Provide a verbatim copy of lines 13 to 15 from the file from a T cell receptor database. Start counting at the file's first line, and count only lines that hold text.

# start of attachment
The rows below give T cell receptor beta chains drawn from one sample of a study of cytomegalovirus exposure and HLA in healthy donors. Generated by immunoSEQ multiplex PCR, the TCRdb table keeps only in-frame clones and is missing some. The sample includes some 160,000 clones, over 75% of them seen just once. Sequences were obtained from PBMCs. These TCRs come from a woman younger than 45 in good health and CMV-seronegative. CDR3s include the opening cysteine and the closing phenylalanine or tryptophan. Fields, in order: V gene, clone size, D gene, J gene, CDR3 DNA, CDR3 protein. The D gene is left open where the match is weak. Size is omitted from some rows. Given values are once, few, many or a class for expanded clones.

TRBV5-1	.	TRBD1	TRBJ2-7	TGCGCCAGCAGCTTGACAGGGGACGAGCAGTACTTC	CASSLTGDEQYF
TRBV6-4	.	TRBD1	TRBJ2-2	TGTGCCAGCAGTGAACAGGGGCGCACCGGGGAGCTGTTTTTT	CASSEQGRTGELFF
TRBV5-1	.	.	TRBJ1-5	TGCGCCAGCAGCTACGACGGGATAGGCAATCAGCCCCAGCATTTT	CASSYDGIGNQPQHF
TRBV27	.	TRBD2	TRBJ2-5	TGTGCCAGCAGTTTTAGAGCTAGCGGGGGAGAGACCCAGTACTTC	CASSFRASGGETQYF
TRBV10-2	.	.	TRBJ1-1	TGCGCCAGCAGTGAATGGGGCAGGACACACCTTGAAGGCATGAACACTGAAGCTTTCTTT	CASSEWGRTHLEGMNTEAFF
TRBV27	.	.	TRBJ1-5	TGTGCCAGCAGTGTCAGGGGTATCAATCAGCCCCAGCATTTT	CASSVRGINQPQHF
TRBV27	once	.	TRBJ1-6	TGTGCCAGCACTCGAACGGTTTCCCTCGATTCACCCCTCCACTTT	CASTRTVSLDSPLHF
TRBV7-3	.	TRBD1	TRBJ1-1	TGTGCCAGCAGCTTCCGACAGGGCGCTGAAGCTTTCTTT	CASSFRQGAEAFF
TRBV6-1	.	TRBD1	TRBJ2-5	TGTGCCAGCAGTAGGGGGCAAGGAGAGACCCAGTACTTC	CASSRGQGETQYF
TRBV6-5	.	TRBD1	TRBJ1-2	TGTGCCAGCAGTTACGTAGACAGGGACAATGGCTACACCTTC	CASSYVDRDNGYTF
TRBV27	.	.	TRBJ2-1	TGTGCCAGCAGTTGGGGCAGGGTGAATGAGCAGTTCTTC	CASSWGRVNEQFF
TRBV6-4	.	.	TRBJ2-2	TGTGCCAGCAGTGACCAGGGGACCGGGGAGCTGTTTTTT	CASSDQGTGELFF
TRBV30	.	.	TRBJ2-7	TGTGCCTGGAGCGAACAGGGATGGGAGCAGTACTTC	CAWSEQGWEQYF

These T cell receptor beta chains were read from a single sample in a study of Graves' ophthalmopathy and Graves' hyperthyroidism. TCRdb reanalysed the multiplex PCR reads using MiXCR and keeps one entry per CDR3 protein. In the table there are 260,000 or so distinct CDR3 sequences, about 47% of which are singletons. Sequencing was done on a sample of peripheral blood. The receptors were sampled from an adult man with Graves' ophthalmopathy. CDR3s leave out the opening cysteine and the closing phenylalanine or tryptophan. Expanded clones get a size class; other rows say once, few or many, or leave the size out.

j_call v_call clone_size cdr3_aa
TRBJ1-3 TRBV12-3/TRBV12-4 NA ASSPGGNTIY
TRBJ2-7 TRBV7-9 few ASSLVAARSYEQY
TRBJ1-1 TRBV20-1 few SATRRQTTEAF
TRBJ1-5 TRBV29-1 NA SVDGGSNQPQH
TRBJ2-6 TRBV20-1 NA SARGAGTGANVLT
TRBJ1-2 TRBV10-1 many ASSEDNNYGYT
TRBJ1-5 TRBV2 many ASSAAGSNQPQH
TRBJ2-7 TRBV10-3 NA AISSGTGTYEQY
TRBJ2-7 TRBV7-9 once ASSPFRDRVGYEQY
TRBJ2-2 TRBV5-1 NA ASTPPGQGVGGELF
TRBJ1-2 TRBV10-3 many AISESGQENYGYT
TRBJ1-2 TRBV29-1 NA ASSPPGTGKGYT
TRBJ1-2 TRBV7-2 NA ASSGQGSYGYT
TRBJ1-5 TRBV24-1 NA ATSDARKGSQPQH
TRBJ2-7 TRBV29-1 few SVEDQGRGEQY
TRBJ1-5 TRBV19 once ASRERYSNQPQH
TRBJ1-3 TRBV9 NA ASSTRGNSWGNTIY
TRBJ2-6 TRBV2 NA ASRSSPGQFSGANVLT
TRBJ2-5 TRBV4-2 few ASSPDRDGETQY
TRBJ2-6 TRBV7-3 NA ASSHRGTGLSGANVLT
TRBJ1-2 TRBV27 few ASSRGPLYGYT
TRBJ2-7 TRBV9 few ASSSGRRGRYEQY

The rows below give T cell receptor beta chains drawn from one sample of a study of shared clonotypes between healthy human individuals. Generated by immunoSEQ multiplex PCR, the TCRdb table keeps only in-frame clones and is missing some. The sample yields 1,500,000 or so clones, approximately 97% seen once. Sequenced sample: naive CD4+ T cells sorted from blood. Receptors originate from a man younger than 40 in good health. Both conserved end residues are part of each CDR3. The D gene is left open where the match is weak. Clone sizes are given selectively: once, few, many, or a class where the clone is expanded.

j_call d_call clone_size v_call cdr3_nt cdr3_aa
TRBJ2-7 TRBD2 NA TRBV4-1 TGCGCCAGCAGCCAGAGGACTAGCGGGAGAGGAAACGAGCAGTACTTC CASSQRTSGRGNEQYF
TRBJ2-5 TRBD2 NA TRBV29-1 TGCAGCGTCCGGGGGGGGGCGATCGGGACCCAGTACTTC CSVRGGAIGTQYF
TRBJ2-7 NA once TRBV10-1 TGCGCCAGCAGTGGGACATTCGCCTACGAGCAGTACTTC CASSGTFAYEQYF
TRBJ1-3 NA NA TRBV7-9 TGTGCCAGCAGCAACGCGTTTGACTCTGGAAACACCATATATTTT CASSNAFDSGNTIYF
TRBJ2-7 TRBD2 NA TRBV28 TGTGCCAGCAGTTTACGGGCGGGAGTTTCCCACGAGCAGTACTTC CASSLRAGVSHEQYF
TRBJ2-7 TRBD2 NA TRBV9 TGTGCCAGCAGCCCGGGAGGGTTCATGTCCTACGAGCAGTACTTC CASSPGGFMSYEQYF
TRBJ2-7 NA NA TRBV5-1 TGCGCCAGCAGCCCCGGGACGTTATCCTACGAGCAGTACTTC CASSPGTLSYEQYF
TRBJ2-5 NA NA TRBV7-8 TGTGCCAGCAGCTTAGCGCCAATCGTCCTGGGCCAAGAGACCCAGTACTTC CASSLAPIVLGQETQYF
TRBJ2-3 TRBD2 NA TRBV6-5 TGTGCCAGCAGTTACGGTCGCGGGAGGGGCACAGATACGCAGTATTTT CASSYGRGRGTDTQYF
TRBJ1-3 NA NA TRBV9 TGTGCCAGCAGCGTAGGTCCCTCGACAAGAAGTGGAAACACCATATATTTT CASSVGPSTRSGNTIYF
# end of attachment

TRBV6-4	.	.	TRBJ2-2	TGTGCCAGCAGTGACCAGGGGACCGGGGAGCTGTTTTTT	CASSDQGTGELFF
TRBV30	.	.	TRBJ2-7	TGTGCCTGGAGCGAACAGGGATGGGAGCAGTACTTC	CAWSEQGWEQYF

These T cell receptor beta chains were read from a single sample in a study of Graves' ophthalmopathy and Graves' hyperthyroidism. TCRdb reanalysed the multiplex PCR reads using MiXCR and keeps one entry per CDR3 protein. In the table there are 260,000 or so distinct CDR3 sequences, about 47% of which are singletons. Sequencing was done on a sample of peripheral blood. The receptors were sampled from an adult man with Graves' ophthalmopathy. CDR3s leave out the opening cysteine and the closing phenylalanine or tryptophan. Expanded clones get a size class; other rows say once, few or many, or leave the size out.